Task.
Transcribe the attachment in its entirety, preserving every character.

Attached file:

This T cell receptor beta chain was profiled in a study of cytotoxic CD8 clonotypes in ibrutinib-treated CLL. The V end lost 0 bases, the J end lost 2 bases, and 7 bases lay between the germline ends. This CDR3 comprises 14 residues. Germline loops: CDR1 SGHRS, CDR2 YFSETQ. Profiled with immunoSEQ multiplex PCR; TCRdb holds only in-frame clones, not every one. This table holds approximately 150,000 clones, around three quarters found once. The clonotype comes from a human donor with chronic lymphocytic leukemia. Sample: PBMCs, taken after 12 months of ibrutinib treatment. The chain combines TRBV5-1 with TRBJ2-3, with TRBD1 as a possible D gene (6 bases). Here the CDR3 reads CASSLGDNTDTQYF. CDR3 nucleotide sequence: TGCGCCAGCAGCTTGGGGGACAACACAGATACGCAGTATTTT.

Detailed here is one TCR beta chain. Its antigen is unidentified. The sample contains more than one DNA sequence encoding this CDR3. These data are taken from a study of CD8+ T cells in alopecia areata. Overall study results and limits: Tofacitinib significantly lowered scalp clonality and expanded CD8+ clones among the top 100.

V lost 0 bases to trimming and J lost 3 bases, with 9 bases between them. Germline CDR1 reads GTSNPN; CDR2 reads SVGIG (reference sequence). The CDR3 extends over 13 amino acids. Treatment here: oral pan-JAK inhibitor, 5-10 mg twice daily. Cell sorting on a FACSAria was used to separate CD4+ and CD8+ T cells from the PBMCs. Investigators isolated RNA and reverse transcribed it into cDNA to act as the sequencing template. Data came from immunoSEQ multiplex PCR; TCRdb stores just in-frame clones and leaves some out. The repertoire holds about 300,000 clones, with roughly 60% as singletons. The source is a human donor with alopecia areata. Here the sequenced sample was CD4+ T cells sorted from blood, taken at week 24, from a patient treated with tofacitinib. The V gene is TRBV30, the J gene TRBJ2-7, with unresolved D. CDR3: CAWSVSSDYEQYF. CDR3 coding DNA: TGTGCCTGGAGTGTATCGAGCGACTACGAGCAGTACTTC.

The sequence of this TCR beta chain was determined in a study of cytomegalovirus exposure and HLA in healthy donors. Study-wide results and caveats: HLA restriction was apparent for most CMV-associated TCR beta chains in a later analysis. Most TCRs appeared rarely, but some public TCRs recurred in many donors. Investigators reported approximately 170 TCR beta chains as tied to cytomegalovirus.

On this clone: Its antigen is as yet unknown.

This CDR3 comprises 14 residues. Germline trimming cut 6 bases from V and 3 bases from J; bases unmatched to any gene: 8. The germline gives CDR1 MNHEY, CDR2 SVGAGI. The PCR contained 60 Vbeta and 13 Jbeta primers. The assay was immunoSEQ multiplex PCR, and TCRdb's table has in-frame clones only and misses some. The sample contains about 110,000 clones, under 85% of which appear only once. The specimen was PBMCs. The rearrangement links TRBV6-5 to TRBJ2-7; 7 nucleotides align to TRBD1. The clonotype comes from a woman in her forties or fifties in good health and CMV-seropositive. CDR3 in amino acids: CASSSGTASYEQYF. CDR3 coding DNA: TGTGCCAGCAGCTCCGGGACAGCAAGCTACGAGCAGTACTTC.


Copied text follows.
This T cell receptor beta chain was profiled in a study of cytotoxic CD8 clonotypes in ibrutinib-treated CLL. The V end lost 0 bases, the J end lost 2 bases, and 7 bases lay between the germline ends. This CDR3 comprises 14 residues. Germline loops: CDR1 SGHRS, CDR2 YFSETQ. Profiled with immunoSEQ multiplex PCR; TCRdb holds only in-frame clones, not every one. This table holds approximately 150,000 clones, around three quarters found once. The clonotype comes from a human donor with chronic lymphocytic leukemia. Sample: PBMCs, taken after 12 months of ibrutinib treatment. The chain combines TRBV5-1 with TRBJ2-3, with TRBD1 as a possible D gene (6 bases). Here the CDR3 reads CASSLGDNTDTQYF. CDR3 nucleotide sequence: TGCGCCAGCAGCTTGGGGGACAACACAGATACGCAGTATTTT.

Detailed here is one TCR beta chain. Its antigen is unidentified. The sample contains more than one DNA sequence encoding this CDR3. These data are taken from a study of CD8+ T cells in alopecia areata. Overall study results and limits: Tofacitinib significantly lowered scalp clonality and expanded CD8+ clones among the top 100.

V lost 0 bases to trimming and J lost 3 bases, with 9 bases between them. Germline CDR1 reads GTSNPN; CDR2 reads SVGIG (reference sequence). The CDR3 extends over 13 amino acids. Treatment here: oral pan-JAK inhibitor, 5-10 mg twice daily. Cell sorting on a FACSAria was used to separate CD4+ and CD8+ T cells from the PBMCs. Investigators isolated RNA and reverse transcribed it into cDNA to act as the sequencing template. Data came from immunoSEQ multiplex PCR; TCRdb stores just in-frame clones and leaves some out. The repertoire holds about 300,000 clones, with roughly 60% as singletons. The source is a human donor with alopecia areata. Here the sequenced sample was CD4+ T cells sorted from blood, taken at week 24, from a patient treated with tofacitinib. The V gene is TRBV30, the J gene TRBJ2-7, with unresolved D. CDR3: CAWSVSSDYEQYF. CDR3 coding DNA: TGTGCCTGGAGTGTATCGAGCGACTACGAGCAGTACTTC.

The sequence of this TCR beta chain was determined in a study of cytomegalovirus exposure and HLA in healthy donors. Study-wide results and caveats: HLA restriction was apparent for most CMV-associated TCR beta chains in a later analysis. Most TCRs appeared rarely, but some public TCRs recurred in many donors. Investigators reported approximately 170 TCR beta chains as tied to cytomegalovirus.

On this clone: Its antigen is as yet unknown.

This CDR3 comprises 14 residues. Germline trimming cut 6 bases from V and 3 bases from J; bases unmatched to any gene: 8. The germline gives CDR1 MNHEY, CDR2 SVGAGI. The PCR contained 60 Vbeta and 13 Jbeta primers. The assay was immunoSEQ multiplex PCR, and TCRdb's table has in-frame clones only and misses some. The sample contains about 110,000 clones, under 85% of which appear only once. The specimen was PBMCs. The rearrangement links TRBV6-5 to TRBJ2-7; 7 nucleotides align to TRBD1. The clonotype comes from a woman in her forties or fifties in good health and CMV-seropositive. CDR3 in amino acids: CASSSGTASYEQYF. CDR3 coding DNA: TGTGCCAGCAGCTCCGGGACAGCAAGCTACGAGCAGTACTTC.